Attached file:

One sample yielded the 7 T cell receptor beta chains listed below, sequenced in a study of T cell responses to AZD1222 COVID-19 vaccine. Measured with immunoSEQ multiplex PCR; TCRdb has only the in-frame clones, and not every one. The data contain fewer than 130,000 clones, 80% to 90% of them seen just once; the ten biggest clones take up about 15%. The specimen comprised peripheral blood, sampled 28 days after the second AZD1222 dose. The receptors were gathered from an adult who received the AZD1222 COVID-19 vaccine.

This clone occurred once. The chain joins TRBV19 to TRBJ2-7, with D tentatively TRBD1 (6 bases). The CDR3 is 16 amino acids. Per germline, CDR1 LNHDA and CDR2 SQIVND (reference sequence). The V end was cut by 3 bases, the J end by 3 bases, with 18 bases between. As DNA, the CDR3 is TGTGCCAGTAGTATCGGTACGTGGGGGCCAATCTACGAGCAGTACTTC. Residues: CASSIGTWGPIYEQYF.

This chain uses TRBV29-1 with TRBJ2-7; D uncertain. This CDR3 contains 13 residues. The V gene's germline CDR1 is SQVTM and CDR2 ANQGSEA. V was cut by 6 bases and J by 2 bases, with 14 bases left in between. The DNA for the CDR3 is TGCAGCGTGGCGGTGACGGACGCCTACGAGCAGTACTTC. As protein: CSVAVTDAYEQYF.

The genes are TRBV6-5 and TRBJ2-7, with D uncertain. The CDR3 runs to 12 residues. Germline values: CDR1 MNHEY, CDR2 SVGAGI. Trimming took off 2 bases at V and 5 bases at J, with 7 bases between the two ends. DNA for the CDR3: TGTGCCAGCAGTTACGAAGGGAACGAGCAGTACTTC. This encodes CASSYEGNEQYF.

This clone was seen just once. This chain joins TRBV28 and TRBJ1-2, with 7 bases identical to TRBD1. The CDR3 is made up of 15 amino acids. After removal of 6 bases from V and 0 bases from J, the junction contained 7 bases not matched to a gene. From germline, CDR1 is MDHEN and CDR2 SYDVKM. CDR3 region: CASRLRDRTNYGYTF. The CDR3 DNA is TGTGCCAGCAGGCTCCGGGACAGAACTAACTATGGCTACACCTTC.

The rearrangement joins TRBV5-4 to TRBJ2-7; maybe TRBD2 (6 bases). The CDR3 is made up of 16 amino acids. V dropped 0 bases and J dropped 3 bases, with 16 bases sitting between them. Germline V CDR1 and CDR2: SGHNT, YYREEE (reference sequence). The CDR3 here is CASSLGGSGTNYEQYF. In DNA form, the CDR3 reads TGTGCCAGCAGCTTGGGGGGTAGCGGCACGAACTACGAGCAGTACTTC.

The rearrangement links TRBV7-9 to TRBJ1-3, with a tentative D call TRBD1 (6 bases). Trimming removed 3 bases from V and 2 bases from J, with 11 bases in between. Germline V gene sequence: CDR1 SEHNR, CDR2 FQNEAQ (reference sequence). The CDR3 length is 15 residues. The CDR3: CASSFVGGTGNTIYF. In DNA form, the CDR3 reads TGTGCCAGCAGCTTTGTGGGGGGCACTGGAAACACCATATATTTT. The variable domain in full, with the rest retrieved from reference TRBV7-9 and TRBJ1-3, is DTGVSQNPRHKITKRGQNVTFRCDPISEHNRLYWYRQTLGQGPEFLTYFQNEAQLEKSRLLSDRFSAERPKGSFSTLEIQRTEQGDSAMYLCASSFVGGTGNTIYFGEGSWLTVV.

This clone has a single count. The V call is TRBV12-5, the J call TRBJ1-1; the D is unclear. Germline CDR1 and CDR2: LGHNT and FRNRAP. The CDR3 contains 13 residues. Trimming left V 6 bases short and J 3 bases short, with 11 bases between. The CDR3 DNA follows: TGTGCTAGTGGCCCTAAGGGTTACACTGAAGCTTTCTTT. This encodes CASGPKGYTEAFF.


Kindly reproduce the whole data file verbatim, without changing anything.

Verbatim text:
One sample yielded the 7 T cell receptor beta chains listed below, sequenced in a study of T cell responses to AZD1222 COVID-19 vaccine. Measured with immunoSEQ multiplex PCR; TCRdb has only the in-frame clones, and not every one. The data contain fewer than 130,000 clones, 80% to 90% of them seen just once; the ten biggest clones take up about 15%. The specimen comprised peripheral blood, sampled 28 days after the second AZD1222 dose. The receptors were gathered from an adult who received the AZD1222 COVID-19 vaccine.

This clone occurred once. The chain joins TRBV19 to TRBJ2-7, with D tentatively TRBD1 (6 bases). The CDR3 is 16 amino acids. Per germline, CDR1 LNHDA and CDR2 SQIVND (reference sequence). The V end was cut by 3 bases, the J end by 3 bases, with 18 bases between. As DNA, the CDR3 is TGTGCCAGTAGTATCGGTACGTGGGGGCCAATCTACGAGCAGTACTTC. Residues: CASSIGTWGPIYEQYF.

This chain uses TRBV29-1 with TRBJ2-7; D uncertain. This CDR3 contains 13 residues. The V gene's germline CDR1 is SQVTM and CDR2 ANQGSEA. V was cut by 6 bases and J by 2 bases, with 14 bases left in between. The DNA for the CDR3 is TGCAGCGTGGCGGTGACGGACGCCTACGAGCAGTACTTC. As protein: CSVAVTDAYEQYF.

The genes are TRBV6-5 and TRBJ2-7, with D uncertain. The CDR3 runs to 12 residues. Germline values: CDR1 MNHEY, CDR2 SVGAGI. Trimming took off 2 bases at V and 5 bases at J, with 7 bases between the two ends. DNA for the CDR3: TGTGCCAGCAGTTACGAAGGGAACGAGCAGTACTTC. This encodes CASSYEGNEQYF.

This clone was seen just once. This chain joins TRBV28 and TRBJ1-2, with 7 bases identical to TRBD1. The CDR3 is made up of 15 amino acids. After removal of 6 bases from V and 0 bases from J, the junction contained 7 bases not matched to a gene. From germline, CDR1 is MDHEN and CDR2 SYDVKM. CDR3 region: CASRLRDRTNYGYTF. The CDR3 DNA is TGTGCCAGCAGGCTCCGGGACAGAACTAACTATGGCTACACCTTC.

The rearrangement joins TRBV5-4 to TRBJ2-7; maybe TRBD2 (6 bases). The CDR3 is made up of 16 amino acids. V dropped 0 bases and J dropped 3 bases, with 16 bases sitting between them. Germline V CDR1 and CDR2: SGHNT, YYREEE (reference sequence). The CDR3 here is CASSLGGSGTNYEQYF. In DNA form, the CDR3 reads TGTGCCAGCAGCTTGGGGGGTAGCGGCACGAACTACGAGCAGTACTTC.

The rearrangement links TRBV7-9 to TRBJ1-3, with a tentative D call TRBD1 (6 bases). Trimming removed 3 bases from V and 2 bases from J, with 11 bases in between. Germline V gene sequence: CDR1 SEHNR, CDR2 FQNEAQ (reference sequence). The CDR3 length is 15 residues. The CDR3: CASSFVGGTGNTIYF. In DNA form, the CDR3 reads TGTGCCAGCAGCTTTGTGGGGGGCACTGGAAACACCATATATTTT. The variable domain in full, with the rest retrieved from reference TRBV7-9 and TRBJ1-3, is DTGVSQNPRHKITKRGQNVTFRCDPISEHNRLYWYRQTLGQGPEFLTYFQNEAQLEKSRLLSDRFSAERPKGSFSTLEIQRTEQGDSAMYLCASSFVGGTGNTIYFGEGSWLTVV.

This clone has a single count. The V call is TRBV12-5, the J call TRBJ1-1; the D is unclear. Germline CDR1 and CDR2: LGHNT and FRNRAP. The CDR3 contains 13 residues. Trimming left V 6 bases short and J 3 bases short, with 11 bases between. The CDR3 DNA follows: TGTGCTAGTGGCCCTAAGGGTTACACTGAAGCTTTCTTT. This encodes CASGPKGYTEAFF.